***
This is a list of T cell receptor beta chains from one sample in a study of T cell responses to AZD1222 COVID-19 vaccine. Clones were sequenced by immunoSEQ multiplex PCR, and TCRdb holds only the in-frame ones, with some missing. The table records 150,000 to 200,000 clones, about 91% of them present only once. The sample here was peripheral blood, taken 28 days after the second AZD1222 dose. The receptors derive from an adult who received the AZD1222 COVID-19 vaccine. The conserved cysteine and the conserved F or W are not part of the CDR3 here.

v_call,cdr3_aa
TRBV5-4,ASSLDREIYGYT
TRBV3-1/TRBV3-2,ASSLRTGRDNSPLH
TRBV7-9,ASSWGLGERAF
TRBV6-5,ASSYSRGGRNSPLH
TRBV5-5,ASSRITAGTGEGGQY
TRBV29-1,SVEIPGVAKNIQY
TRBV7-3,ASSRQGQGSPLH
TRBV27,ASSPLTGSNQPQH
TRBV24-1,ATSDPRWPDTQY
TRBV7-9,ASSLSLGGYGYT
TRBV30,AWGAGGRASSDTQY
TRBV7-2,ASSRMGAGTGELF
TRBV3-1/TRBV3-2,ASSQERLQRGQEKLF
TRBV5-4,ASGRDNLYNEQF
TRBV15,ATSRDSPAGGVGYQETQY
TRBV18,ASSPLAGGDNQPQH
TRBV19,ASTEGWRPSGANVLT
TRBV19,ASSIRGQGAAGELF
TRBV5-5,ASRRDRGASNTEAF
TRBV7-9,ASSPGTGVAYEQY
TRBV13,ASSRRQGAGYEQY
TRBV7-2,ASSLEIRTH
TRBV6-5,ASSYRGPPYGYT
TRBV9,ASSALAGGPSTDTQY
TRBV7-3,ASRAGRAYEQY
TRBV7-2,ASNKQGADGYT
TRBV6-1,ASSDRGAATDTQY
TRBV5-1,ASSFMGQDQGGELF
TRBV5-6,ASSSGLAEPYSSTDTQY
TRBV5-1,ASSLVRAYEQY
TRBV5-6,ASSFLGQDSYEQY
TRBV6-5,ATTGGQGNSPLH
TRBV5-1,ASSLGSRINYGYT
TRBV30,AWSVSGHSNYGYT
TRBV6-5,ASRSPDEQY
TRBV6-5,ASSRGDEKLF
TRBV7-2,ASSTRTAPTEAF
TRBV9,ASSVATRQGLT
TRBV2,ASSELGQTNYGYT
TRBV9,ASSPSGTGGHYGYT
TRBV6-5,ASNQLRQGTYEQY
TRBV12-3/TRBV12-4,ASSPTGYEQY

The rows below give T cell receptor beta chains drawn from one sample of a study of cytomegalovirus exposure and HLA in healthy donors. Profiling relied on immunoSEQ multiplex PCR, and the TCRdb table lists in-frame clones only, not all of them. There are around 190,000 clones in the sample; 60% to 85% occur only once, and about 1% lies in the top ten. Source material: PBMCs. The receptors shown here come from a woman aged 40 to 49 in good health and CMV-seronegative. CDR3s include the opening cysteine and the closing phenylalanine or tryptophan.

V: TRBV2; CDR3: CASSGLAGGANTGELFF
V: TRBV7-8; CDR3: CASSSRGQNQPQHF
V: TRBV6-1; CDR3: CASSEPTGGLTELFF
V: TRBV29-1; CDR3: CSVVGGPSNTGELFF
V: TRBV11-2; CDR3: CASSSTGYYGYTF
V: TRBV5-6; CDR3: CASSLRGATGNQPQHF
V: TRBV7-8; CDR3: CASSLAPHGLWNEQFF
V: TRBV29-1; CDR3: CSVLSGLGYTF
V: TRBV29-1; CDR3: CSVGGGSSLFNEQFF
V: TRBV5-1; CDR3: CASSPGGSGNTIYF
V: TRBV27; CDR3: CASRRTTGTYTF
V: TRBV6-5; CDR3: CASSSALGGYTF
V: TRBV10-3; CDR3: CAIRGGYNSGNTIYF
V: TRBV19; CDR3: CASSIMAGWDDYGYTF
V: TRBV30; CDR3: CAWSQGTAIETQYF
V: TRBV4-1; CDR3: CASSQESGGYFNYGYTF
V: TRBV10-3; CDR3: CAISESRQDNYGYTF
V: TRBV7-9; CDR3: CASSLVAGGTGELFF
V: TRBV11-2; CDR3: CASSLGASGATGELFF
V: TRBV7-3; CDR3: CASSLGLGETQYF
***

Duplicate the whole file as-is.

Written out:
This is a list of T cell receptor beta chains from one sample in a study of T cell responses to AZD1222 COVID-19 vaccine. Clones were sequenced by immunoSEQ multiplex PCR, and TCRdb holds only the in-frame ones, with some missing. The table records 150,000 to 200,000 clones, about 91% of them present only once. The sample here was peripheral blood, taken 28 days after the second AZD1222 dose. The receptors derive from an adult who received the AZD1222 COVID-19 vaccine. The conserved cysteine and the conserved F or W are not part of the CDR3 here.

v_call,cdr3_aa
TRBV5-4,ASSLDREIYGYT
TRBV3-1/TRBV3-2,ASSLRTGRDNSPLH
TRBV7-9,ASSWGLGERAF
TRBV6-5,ASSYSRGGRNSPLH
TRBV5-5,ASSRITAGTGEGGQY
TRBV29-1,SVEIPGVAKNIQY
TRBV7-3,ASSRQGQGSPLH
TRBV27,ASSPLTGSNQPQH
TRBV24-1,ATSDPRWPDTQY
TRBV7-9,ASSLSLGGYGYT
TRBV30,AWGAGGRASSDTQY
TRBV7-2,ASSRMGAGTGELF
TRBV3-1/TRBV3-2,ASSQERLQRGQEKLF
TRBV5-4,ASGRDNLYNEQF
TRBV15,ATSRDSPAGGVGYQETQY
TRBV18,ASSPLAGGDNQPQH
TRBV19,ASTEGWRPSGANVLT
TRBV19,ASSIRGQGAAGELF
TRBV5-5,ASRRDRGASNTEAF
TRBV7-9,ASSPGTGVAYEQY
TRBV13,ASSRRQGAGYEQY
TRBV7-2,ASSLEIRTH
TRBV6-5,ASSYRGPPYGYT
TRBV9,ASSALAGGPSTDTQY
TRBV7-3,ASRAGRAYEQY
TRBV7-2,ASNKQGADGYT
TRBV6-1,ASSDRGAATDTQY
TRBV5-1,ASSFMGQDQGGELF
TRBV5-6,ASSSGLAEPYSSTDTQY
TRBV5-1,ASSLVRAYEQY
TRBV5-6,ASSFLGQDSYEQY
TRBV6-5,ATTGGQGNSPLH
TRBV5-1,ASSLGSRINYGYT
TRBV30,AWSVSGHSNYGYT
TRBV6-5,ASRSPDEQY
TRBV6-5,ASSRGDEKLF
TRBV7-2,ASSTRTAPTEAF
TRBV9,ASSVATRQGLT
TRBV2,ASSELGQTNYGYT
TRBV9,ASSPSGTGGHYGYT
TRBV6-5,ASNQLRQGTYEQY
TRBV12-3/TRBV12-4,ASSPTGYEQY

The rows below give T cell receptor beta chains drawn from one sample of a study of cytomegalovirus exposure and HLA in healthy donors. Profiling relied on immunoSEQ multiplex PCR, and the TCRdb table lists in-frame clones only, not all of them. There are around 190,000 clones in the sample; 60% to 85% occur only once, and about 1% lies in the top ten. Source material: PBMCs. The receptors shown here come from a woman aged 40 to 49 in good health and CMV-seronegative. CDR3s include the opening cysteine and the closing phenylalanine or tryptophan.

V: TRBV2; CDR3: CASSGLAGGANTGELFF
V: TRBV7-8; CDR3: CASSSRGQNQPQHF
V: TRBV6-1; CDR3: CASSEPTGGLTELFF
V: TRBV29-1; CDR3: CSVVGGPSNTGELFF
V: TRBV11-2; CDR3: CASSSTGYYGYTF
V: TRBV5-6; CDR3: CASSLRGATGNQPQHF
V: TRBV7-8; CDR3: CASSLAPHGLWNEQFF
V: TRBV29-1; CDR3: CSVLSGLGYTF
V: TRBV29-1; CDR3: CSVGGGSSLFNEQFF
V: TRBV5-1; CDR3: CASSPGGSGNTIYF
V: TRBV27; CDR3: CASRRTTGTYTF
V: TRBV6-5; CDR3: CASSSALGGYTF
V: TRBV10-3; CDR3: CAIRGGYNSGNTIYF
V: TRBV19; CDR3: CASSIMAGWDDYGYTF
V: TRBV30; CDR3: CAWSQGTAIETQYF
V: TRBV4-1; CDR3: CASSQESGGYFNYGYTF
V: TRBV10-3; CDR3: CAISESRQDNYGYTF
V: TRBV7-9; CDR3: CASSLVAGGTGELFF
V: TRBV11-2; CDR3: CASSLGASGATGELFF
V: TRBV7-3; CDR3: CASSLGLGETQYF